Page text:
Prime Minister Benjamin Netanyahu’s controversial speech to the US Congress last year, an address that strained ties with the Obama administration and Congressional Democrats who viewed it as an affront to the president, has been the highlight so far of Israel Ambassador Ron Dermer’s period in Washington, he told The Jerusalem Post in an interview.
Asked what have been the highlights and lowest points of his tenure in the US capital, Dermer replied: “From a national point of view, the highlight for me was definitely Prime Minister Netanyahu’s speech to Congress.
“In my eyes, the prime minister fulfilled a fundamental moral obligation to speak out about a potential threat to the survival of our country. This was a sovereign right that the Jewish people were long denied, and the failure to exercise that right would have been a gross dereliction of his duty as prime minister of Israel,” he said.
Dermer rejected the criticism that Netanyahu’s decision to go ahead with the speech against the Iran deal despite US President Barack Obama’s bitter opposition was a colossal mistake that set back Israel-US ties.
“The fact that the prime minister spoke up in the face of so much unjust criticism is not just a highlight of my tenure in Washington but, in my view, one of the highlights of his premiership and one of the many reasons I am so proud to serve him,” he said.
As to whether the bruising battle over the Iran deal caused permanent damage to Israel-US ties, Dermer said “the fallout of the deal will prove much more lasting than the fallout over fighting that deal. In fact, in my view, real lasting damage would have come from not opposing something that poses an existential threat to our country.”
Dermer said that while Israel’s fierce and vocal opposition to the deal “was not popular in certain quarters,” he had no doubt that Israel’s willingness to stand up for its interests even over the opposition of its greatest ally “did not go unnoticed in the region and among our enemies.”
Dermer, who is considered one of Netanyahu’s closest confidants and has been Israel’s envoy in Washington since October 2013, said his greatest challenge as ambassador has been “to fight a nuclear deal made between our greatest enemy and our greatest friend, while reminding people that after this deal Iran remains our greatest enemy and America remains our greatest friend.”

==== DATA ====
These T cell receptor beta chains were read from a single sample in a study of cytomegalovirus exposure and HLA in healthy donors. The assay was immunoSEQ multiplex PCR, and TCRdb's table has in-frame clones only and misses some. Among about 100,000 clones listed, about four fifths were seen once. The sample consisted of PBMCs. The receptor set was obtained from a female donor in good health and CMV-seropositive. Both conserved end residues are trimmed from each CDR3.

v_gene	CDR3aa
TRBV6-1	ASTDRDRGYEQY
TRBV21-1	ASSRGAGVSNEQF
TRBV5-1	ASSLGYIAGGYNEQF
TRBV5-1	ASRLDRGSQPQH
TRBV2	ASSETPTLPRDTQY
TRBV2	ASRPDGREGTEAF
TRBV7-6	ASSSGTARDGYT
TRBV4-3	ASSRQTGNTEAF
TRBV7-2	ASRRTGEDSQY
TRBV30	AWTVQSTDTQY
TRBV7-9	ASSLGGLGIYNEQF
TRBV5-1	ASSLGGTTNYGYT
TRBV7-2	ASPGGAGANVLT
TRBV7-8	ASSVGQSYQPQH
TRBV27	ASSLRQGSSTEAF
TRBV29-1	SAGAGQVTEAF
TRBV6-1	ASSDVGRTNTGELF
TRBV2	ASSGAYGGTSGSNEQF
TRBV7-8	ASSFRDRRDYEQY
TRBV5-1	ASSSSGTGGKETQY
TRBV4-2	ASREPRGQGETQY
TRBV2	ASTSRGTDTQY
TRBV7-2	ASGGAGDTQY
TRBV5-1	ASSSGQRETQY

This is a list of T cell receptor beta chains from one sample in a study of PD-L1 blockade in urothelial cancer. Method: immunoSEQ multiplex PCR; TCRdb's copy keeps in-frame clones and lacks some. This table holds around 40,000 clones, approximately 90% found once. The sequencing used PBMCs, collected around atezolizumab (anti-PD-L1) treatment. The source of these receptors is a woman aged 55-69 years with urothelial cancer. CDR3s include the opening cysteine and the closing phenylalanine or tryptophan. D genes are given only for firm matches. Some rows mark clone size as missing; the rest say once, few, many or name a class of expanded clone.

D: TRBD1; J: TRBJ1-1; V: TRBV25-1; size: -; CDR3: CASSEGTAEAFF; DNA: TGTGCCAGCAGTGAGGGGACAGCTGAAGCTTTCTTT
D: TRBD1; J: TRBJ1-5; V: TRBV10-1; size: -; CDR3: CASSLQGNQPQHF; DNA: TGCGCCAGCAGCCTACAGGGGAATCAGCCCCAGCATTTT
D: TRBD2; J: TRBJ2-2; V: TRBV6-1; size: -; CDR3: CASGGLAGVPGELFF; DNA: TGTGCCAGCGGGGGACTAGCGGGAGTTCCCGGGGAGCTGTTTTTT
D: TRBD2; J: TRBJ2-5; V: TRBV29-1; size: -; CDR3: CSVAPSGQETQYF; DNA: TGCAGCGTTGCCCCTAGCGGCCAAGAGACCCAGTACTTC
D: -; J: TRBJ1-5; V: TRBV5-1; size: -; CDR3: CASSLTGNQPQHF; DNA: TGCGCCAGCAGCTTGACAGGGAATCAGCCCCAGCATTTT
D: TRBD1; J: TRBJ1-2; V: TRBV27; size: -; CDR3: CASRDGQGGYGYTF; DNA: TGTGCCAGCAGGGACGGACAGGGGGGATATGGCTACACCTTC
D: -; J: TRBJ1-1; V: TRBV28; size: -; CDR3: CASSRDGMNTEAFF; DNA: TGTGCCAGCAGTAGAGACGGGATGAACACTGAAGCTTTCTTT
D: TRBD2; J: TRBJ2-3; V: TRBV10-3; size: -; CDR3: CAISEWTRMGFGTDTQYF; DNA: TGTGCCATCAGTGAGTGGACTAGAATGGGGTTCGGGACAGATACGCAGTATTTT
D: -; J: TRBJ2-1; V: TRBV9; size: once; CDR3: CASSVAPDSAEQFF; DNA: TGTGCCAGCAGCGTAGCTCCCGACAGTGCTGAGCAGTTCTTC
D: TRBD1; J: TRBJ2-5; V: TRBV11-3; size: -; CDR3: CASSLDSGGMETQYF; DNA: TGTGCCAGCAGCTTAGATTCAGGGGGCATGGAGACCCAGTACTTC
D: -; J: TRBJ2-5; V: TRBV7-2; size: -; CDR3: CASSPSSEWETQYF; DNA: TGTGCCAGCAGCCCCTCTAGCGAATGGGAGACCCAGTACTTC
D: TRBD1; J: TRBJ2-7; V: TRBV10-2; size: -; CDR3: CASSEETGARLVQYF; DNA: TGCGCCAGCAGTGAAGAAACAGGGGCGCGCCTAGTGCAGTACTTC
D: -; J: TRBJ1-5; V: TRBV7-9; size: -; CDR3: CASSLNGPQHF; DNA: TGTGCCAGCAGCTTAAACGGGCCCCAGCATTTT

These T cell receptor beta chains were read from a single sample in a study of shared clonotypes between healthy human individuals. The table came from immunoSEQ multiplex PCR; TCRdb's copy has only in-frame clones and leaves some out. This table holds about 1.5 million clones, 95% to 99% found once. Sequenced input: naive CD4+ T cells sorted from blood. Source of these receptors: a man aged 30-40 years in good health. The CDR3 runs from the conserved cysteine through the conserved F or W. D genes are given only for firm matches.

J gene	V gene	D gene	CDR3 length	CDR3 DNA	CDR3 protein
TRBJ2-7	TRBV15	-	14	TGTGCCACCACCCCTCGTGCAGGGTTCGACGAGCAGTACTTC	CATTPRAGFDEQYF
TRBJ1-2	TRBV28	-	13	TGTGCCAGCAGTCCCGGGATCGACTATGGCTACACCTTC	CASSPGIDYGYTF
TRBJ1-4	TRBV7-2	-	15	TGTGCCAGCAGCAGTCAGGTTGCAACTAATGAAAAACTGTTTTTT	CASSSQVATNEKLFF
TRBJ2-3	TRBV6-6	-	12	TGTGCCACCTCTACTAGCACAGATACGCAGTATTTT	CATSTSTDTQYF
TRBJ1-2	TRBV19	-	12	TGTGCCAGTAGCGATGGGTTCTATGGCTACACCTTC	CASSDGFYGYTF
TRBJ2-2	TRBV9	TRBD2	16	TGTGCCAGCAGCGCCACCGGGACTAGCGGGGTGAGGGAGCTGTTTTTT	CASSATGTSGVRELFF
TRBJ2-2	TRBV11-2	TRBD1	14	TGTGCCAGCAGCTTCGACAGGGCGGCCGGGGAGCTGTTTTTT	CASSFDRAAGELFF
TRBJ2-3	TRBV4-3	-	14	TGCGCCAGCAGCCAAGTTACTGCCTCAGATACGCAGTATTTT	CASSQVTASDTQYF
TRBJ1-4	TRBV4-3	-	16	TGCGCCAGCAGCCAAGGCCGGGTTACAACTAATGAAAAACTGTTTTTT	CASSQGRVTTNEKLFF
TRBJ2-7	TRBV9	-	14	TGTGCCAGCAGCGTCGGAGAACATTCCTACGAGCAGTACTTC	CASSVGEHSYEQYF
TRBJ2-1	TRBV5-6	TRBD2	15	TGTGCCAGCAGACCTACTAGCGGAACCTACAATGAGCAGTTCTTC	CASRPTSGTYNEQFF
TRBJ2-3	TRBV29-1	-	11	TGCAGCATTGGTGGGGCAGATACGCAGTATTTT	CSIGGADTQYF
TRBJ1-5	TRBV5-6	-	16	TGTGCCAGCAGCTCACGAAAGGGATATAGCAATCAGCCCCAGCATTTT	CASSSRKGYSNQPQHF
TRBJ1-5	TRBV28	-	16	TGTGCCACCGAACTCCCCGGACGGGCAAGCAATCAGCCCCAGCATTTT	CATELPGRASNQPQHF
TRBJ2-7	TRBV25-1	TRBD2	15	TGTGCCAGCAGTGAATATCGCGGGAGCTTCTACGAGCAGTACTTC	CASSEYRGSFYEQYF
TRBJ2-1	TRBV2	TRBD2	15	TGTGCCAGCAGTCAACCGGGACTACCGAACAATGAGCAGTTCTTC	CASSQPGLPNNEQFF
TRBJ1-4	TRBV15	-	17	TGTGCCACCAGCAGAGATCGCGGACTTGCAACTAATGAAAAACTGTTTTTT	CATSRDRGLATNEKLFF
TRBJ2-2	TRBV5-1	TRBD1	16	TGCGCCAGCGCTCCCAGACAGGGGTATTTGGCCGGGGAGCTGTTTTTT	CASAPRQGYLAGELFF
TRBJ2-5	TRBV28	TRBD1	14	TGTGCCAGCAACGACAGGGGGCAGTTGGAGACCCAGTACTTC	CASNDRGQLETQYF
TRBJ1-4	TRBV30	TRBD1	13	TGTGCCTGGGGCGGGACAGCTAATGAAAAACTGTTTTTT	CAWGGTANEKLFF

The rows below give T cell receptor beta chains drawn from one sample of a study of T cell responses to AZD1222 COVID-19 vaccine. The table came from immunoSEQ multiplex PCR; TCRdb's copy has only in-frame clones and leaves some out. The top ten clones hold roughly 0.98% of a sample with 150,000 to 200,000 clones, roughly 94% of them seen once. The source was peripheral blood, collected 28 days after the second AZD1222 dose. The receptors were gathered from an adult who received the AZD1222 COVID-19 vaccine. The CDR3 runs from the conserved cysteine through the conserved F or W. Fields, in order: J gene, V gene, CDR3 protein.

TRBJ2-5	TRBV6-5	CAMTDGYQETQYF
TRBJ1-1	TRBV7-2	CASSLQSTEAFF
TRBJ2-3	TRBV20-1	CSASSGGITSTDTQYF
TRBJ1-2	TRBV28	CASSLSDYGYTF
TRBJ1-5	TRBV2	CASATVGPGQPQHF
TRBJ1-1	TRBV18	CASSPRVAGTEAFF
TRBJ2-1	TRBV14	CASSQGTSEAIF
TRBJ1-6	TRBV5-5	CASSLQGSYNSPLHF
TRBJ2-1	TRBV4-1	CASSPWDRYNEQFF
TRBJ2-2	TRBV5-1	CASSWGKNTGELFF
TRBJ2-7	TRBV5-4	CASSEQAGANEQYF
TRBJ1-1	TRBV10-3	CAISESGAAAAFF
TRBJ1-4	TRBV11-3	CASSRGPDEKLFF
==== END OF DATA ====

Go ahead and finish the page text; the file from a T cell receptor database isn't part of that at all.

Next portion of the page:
Regarding continuous reports of a growing alienation of American Jewry from Israel because of the Netanyahu government’s polices, Dermer said that while there was opposition by some to Israel’s current policies, “the fiercest critics make a ‘disproportionate’ share of the noise.”
While saying there is “broad, strong and deep support for Israel” among American Jewry, he added that if there was alienation of some Jews from Israel it was generally a function of the alienation of these Jews from their Jewish identity.
“You don’t have to be a rocket scientist to understand that Jews with a weaker Jewish identity will tend to have a weaker identification with the Jewish state,” he said.
Paraphrasing what Dermer said both David Ben-Gurion and Yitzhak Rabin once told his late father, a former mayor of Miami Beach, the most important thing American Jews can do for Israel is give their children a Jewish education and knowledge of Jewish history.
Regarding the Boycott, Divestment and Sanctions movement, Dermer said that while it does not pose an economic threat to the Jewish state, it is a moral attack on the country’s legitimacy.
As a moral attack, he said, BDS must be fought in moral terms, by exposing the national or international organizations that single out Israel for boycotts, divestment and sanctions as “the anti-Semites they are.”
“To fight BDS effectively, Israel should not try to explain itself to these organizations. These organizations must be asked to explain themselves – to explain why they are not anti-Semites,” he said. “Ask them a simple question: What is the principle by which you singled out Israel, alone among the nations, for boycott or divestment? They cannot answer that question because there is no such principle other than anti-Semitism.”
The full interview will appear in Friday’s Jerusalem Post Magazine. Click here to register for The Jerusalem Post's Annual Conference in New York.